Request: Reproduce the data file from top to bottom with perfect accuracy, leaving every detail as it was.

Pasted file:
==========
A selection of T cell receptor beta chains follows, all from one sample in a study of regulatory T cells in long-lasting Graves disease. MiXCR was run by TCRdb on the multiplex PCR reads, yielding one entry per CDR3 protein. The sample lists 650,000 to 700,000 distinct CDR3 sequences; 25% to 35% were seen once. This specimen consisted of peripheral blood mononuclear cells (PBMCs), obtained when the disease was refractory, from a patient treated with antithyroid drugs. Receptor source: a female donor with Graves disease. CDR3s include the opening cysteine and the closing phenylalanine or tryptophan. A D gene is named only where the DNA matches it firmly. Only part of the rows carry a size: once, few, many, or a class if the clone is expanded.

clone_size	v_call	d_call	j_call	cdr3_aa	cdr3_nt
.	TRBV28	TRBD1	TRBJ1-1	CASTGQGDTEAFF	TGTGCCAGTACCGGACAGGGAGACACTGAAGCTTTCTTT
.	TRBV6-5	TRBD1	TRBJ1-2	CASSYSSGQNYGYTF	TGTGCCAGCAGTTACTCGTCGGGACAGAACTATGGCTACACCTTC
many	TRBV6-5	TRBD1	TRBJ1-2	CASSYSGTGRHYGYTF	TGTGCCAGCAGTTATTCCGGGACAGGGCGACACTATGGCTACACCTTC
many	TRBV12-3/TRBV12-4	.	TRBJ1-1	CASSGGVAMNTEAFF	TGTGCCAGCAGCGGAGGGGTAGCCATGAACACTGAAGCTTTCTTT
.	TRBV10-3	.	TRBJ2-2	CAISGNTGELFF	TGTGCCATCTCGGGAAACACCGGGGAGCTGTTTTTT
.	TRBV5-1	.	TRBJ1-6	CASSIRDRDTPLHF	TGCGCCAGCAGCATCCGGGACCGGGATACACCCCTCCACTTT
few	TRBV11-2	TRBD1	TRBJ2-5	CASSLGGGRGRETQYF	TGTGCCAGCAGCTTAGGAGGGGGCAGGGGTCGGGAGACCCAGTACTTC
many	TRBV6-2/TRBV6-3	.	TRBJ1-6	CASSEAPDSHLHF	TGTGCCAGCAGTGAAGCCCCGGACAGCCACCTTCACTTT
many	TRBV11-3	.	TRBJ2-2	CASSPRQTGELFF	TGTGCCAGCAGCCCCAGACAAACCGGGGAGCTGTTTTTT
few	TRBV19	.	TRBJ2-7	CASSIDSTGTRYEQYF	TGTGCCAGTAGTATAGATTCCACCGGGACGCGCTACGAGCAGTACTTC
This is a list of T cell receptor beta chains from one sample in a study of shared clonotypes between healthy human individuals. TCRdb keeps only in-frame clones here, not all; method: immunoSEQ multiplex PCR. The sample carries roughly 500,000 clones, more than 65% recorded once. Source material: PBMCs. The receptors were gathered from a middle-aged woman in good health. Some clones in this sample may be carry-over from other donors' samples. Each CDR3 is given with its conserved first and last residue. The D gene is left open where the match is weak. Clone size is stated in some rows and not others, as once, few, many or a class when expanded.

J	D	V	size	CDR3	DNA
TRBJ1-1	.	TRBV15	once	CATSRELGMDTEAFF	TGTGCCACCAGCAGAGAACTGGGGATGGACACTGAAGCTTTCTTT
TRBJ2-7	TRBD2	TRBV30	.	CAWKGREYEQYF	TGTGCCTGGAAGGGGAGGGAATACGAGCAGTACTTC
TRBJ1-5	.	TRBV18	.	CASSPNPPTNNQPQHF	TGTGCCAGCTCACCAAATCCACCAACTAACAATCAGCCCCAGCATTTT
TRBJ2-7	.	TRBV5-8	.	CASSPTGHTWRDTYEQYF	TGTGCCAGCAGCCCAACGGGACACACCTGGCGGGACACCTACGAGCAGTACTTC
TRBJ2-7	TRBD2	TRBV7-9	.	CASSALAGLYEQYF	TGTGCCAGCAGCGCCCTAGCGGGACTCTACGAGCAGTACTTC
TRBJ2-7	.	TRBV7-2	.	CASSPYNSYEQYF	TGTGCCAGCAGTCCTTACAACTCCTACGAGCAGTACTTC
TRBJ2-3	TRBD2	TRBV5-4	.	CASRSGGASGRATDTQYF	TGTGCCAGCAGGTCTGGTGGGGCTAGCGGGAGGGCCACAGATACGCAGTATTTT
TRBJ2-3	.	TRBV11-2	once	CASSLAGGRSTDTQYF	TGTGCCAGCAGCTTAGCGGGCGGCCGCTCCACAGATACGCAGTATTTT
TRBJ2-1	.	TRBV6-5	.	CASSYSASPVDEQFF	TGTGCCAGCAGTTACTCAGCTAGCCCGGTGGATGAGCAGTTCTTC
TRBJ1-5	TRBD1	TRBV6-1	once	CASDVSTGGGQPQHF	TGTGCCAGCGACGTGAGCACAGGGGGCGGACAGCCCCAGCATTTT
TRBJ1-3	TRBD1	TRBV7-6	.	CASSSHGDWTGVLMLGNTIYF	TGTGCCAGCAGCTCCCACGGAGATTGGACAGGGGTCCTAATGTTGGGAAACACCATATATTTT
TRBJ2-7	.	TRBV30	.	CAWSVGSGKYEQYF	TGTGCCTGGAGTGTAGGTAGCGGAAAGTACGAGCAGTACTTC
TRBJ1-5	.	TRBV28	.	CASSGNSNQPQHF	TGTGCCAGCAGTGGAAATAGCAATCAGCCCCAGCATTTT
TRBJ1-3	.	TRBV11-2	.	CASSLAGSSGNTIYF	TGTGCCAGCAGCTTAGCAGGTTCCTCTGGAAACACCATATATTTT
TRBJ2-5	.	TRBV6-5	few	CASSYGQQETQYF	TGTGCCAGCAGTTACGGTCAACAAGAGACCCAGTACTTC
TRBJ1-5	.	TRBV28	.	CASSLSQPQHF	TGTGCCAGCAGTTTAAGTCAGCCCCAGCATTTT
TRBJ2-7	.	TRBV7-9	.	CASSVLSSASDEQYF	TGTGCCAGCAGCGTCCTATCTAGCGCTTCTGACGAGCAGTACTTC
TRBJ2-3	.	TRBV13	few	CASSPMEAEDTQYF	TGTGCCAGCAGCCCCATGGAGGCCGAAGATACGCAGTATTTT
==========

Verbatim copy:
A selection of T cell receptor beta chains follows, all from one sample in a study of regulatory T cells in long-lasting Graves disease. MiXCR was run by TCRdb on the multiplex PCR reads, yielding one entry per CDR3 protein. The sample lists 650,000 to 700,000 distinct CDR3 sequences; 25% to 35% were seen once. This specimen consisted of peripheral blood mononuclear cells (PBMCs), obtained when the disease was refractory, from a patient treated with antithyroid drugs. Receptor source: a female donor with Graves disease. CDR3s include the opening cysteine and the closing phenylalanine or tryptophan. A D gene is named only where the DNA matches it firmly. Only part of the rows carry a size: once, few, many, or a class if the clone is expanded.

clone_size	v_call	d_call	j_call	cdr3_aa	cdr3_nt
.	TRBV28	TRBD1	TRBJ1-1	CASTGQGDTEAFF	TGTGCCAGTACCGGACAGGGAGACACTGAAGCTTTCTTT
.	TRBV6-5	TRBD1	TRBJ1-2	CASSYSSGQNYGYTF	TGTGCCAGCAGTTACTCGTCGGGACAGAACTATGGCTACACCTTC
many	TRBV6-5	TRBD1	TRBJ1-2	CASSYSGTGRHYGYTF	TGTGCCAGCAGTTATTCCGGGACAGGGCGACACTATGGCTACACCTTC
many	TRBV12-3/TRBV12-4	.	TRBJ1-1	CASSGGVAMNTEAFF	TGTGCCAGCAGCGGAGGGGTAGCCATGAACACTGAAGCTTTCTTT
.	TRBV10-3	.	TRBJ2-2	CAISGNTGELFF	TGTGCCATCTCGGGAAACACCGGGGAGCTGTTTTTT
.	TRBV5-1	.	TRBJ1-6	CASSIRDRDTPLHF	TGCGCCAGCAGCATCCGGGACCGGGATACACCCCTCCACTTT
few	TRBV11-2	TRBD1	TRBJ2-5	CASSLGGGRGRETQYF	TGTGCCAGCAGCTTAGGAGGGGGCAGGGGTCGGGAGACCCAGTACTTC
many	TRBV6-2/TRBV6-3	.	TRBJ1-6	CASSEAPDSHLHF	TGTGCCAGCAGTGAAGCCCCGGACAGCCACCTTCACTTT
many	TRBV11-3	.	TRBJ2-2	CASSPRQTGELFF	TGTGCCAGCAGCCCCAGACAAACCGGGGAGCTGTTTTTT
few	TRBV19	.	TRBJ2-7	CASSIDSTGTRYEQYF	TGTGCCAGTAGTATAGATTCCACCGGGACGCGCTACGAGCAGTACTTC
This is a list of T cell receptor beta chains from one sample in a study of shared clonotypes between healthy human individuals. TCRdb keeps only in-frame clones here, not all; method: immunoSEQ multiplex PCR. The sample carries roughly 500,000 clones, more than 65% recorded once. Source material: PBMCs. The receptors were gathered from a middle-aged woman in good health. Some clones in this sample may be carry-over from other donors' samples. Each CDR3 is given with its conserved first and last residue. The D gene is left open where the match is weak. Clone size is stated in some rows and not others, as once, few, many or a class when expanded.

J	D	V	size	CDR3	DNA
TRBJ1-1	.	TRBV15	once	CATSRELGMDTEAFF	TGTGCCACCAGCAGAGAACTGGGGATGGACACTGAAGCTTTCTTT
TRBJ2-7	TRBD2	TRBV30	.	CAWKGREYEQYF	TGTGCCTGGAAGGGGAGGGAATACGAGCAGTACTTC
TRBJ1-5	.	TRBV18	.	CASSPNPPTNNQPQHF	TGTGCCAGCTCACCAAATCCACCAACTAACAATCAGCCCCAGCATTTT
TRBJ2-7	.	TRBV5-8	.	CASSPTGHTWRDTYEQYF	TGTGCCAGCAGCCCAACGGGACACACCTGGCGGGACACCTACGAGCAGTACTTC
TRBJ2-7	TRBD2	TRBV7-9	.	CASSALAGLYEQYF	TGTGCCAGCAGCGCCCTAGCGGGACTCTACGAGCAGTACTTC
TRBJ2-7	.	TRBV7-2	.	CASSPYNSYEQYF	TGTGCCAGCAGTCCTTACAACTCCTACGAGCAGTACTTC
TRBJ2-3	TRBD2	TRBV5-4	.	CASRSGGASGRATDTQYF	TGTGCCAGCAGGTCTGGTGGGGCTAGCGGGAGGGCCACAGATACGCAGTATTTT
TRBJ2-3	.	TRBV11-2	once	CASSLAGGRSTDTQYF	TGTGCCAGCAGCTTAGCGGGCGGCCGCTCCACAGATACGCAGTATTTT
TRBJ2-1	.	TRBV6-5	.	CASSYSASPVDEQFF	TGTGCCAGCAGTTACTCAGCTAGCCCGGTGGATGAGCAGTTCTTC
TRBJ1-5	TRBD1	TRBV6-1	once	CASDVSTGGGQPQHF	TGTGCCAGCGACGTGAGCACAGGGGGCGGACAGCCCCAGCATTTT
TRBJ1-3	TRBD1	TRBV7-6	.	CASSSHGDWTGVLMLGNTIYF	TGTGCCAGCAGCTCCCACGGAGATTGGACAGGGGTCCTAATGTTGGGAAACACCATATATTTT
TRBJ2-7	.	TRBV30	.	CAWSVGSGKYEQYF	TGTGCCTGGAGTGTAGGTAGCGGAAAGTACGAGCAGTACTTC
TRBJ1-5	.	TRBV28	.	CASSGNSNQPQHF	TGTGCCAGCAGTGGAAATAGCAATCAGCCCCAGCATTTT
TRBJ1-3	.	TRBV11-2	.	CASSLAGSSGNTIYF	TGTGCCAGCAGCTTAGCAGGTTCCTCTGGAAACACCATATATTTT
TRBJ2-5	.	TRBV6-5	few	CASSYGQQETQYF	TGTGCCAGCAGTTACGGTCAACAAGAGACCCAGTACTTC
TRBJ1-5	.	TRBV28	.	CASSLSQPQHF	TGTGCCAGCAGTTTAAGTCAGCCCCAGCATTTT
TRBJ2-7	.	TRBV7-9	.	CASSVLSSASDEQYF	TGTGCCAGCAGCGTCCTATCTAGCGCTTCTGACGAGCAGTACTTC
TRBJ2-3	.	TRBV13	few	CASSPMEAEDTQYF	TGTGCCAGCAGCCCCATGGAGGCCGAAGATACGCAGTATTTT